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Discussion Starter · #1 ·
Having and carrying cordage or rope is a must in a survival situation. I just never really developed the skill on how to wind cordage and carry it without tangling it in my bag. This is a primitive skill that I lacked. I really wanted to make sure that when packing either my BOB or just camping that I didn't spend excess energy fighting a tangled mess or rope/cordage.

I had my buddy, Survivor Johnny do a quick video demonstration on how to wind and carry rope. He uses 550 cord as a demonstration but I learned a lot in a short period of time. I hope this simple quick video helps others like me.

 

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Good info in case anyone is having similar problems. I've used a variation on that for years for carrying 100 foot lengths. I wind it using my hand to grip it, running it around the elbow of the same arm a number of times and then fold it over, leaving about 3 feet of cord to wind around the folded coil. Winding the remaining 3 feet neatly and tightly and applying an overhand knot around the coil as a last step keeps it all in place until needed. Another method that takes a little longer is to use a daisy-chain braid like with utility ropes and long electrical extension cords. This works well with 550 and larger cords and utility rope.

www.threesixtyosi.com
 

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Too young 2 feel this old
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For fast easy access you can daisy chain the 550 cord, push it into a .5L water bottle with the loose end toward the opening, punch a small hole in the lid, feed the tag end through and tie a quick overhand knot, and screw the lid on. As long as the hole you punch isn't too big it acts as a friction fit so the cord won't slide out and all you have to do is pull in the free end when needed. you can easily keep 50' in the bottle.
 

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For rope I coil it then near one end push a loop through the coil, over the top and cinch it in place.
For para cord the most compact form I have found is to coil it,and wind one end around it, over its length, to compress it into a cylinder then do the loop through and cinch one one end.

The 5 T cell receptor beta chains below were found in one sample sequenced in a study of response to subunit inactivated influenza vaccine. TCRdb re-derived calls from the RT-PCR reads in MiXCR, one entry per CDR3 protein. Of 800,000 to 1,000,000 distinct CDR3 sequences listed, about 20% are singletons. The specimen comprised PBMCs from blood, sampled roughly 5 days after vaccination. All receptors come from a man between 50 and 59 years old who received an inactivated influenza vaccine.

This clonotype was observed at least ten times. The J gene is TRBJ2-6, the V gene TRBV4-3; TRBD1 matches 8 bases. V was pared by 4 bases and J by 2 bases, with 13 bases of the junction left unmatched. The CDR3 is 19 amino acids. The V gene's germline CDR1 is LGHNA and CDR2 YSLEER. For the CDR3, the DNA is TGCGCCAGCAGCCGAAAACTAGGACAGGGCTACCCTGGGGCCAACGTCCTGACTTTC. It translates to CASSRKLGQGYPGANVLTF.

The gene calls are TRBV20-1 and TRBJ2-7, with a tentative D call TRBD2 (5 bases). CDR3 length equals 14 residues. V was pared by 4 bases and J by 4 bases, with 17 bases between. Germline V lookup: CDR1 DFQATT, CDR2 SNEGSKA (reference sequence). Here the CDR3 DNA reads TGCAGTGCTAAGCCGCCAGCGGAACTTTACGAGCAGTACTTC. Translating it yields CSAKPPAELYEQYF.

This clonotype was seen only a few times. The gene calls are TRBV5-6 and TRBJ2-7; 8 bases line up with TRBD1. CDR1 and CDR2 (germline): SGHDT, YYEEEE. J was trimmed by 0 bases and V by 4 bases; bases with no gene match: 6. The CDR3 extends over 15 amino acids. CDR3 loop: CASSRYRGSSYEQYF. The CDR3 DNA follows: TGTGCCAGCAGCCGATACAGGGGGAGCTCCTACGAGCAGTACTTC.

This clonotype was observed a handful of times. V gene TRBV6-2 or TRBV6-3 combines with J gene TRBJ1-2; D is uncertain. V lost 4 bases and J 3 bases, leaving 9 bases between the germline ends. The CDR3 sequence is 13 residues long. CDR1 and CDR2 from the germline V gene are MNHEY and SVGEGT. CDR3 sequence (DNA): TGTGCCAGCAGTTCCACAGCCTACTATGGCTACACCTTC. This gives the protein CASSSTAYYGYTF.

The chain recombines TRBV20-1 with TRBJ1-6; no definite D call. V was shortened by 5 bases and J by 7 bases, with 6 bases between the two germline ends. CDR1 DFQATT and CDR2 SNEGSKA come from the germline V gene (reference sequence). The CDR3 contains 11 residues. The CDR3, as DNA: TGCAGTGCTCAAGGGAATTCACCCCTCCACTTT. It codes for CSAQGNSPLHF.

Secure to gear with Velcro or ranger (bike inner tube) bands.

Enjoy!
 

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For rope I coil it then near one end push a loop through the coil, over the top and cinch it in place.
For para cord the most compact form I have found is to coil it,and wind one end around it, over its length, to compress it into a cylinder then do the loop through and cinch one one end.

Secure to gear with Velcro or ranger (bike inner tube) bands.

Enjoy!
TOO EASY DRILL SERGEANT!
(that's exactly what I do)
 

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Winter is coming.
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For rope I coil it then near one end push a loop through the coil, over the top and cinch it in place.
For para cord the most compact form I have found is to coil it,and wind one end around it, over its length, to compress it into a cylinder then do the loop through and cinch one one end.

Secure to gear with Velcro or ranger (bike inner tube) bands.

Enjoy!
Yep me too.

Heres the animated version...

http://www.animatedknots.com/coilin...ge=LogoGrog.jpg&Website=www.animatedknots.com

I also carry most of my cordage in pre-cut lengths. I colour code them with different colours of paracord so i grab a black coil and thats 3' or grab a coyote coil and i know thats 5' or grab an OD coil and thats 10'. Takes up a little more space, but means i'm not working with a pile of spaghetti and having to cut and seal everytime i wanna tie something down. Its much quicker and tidier to do small jobs.
 
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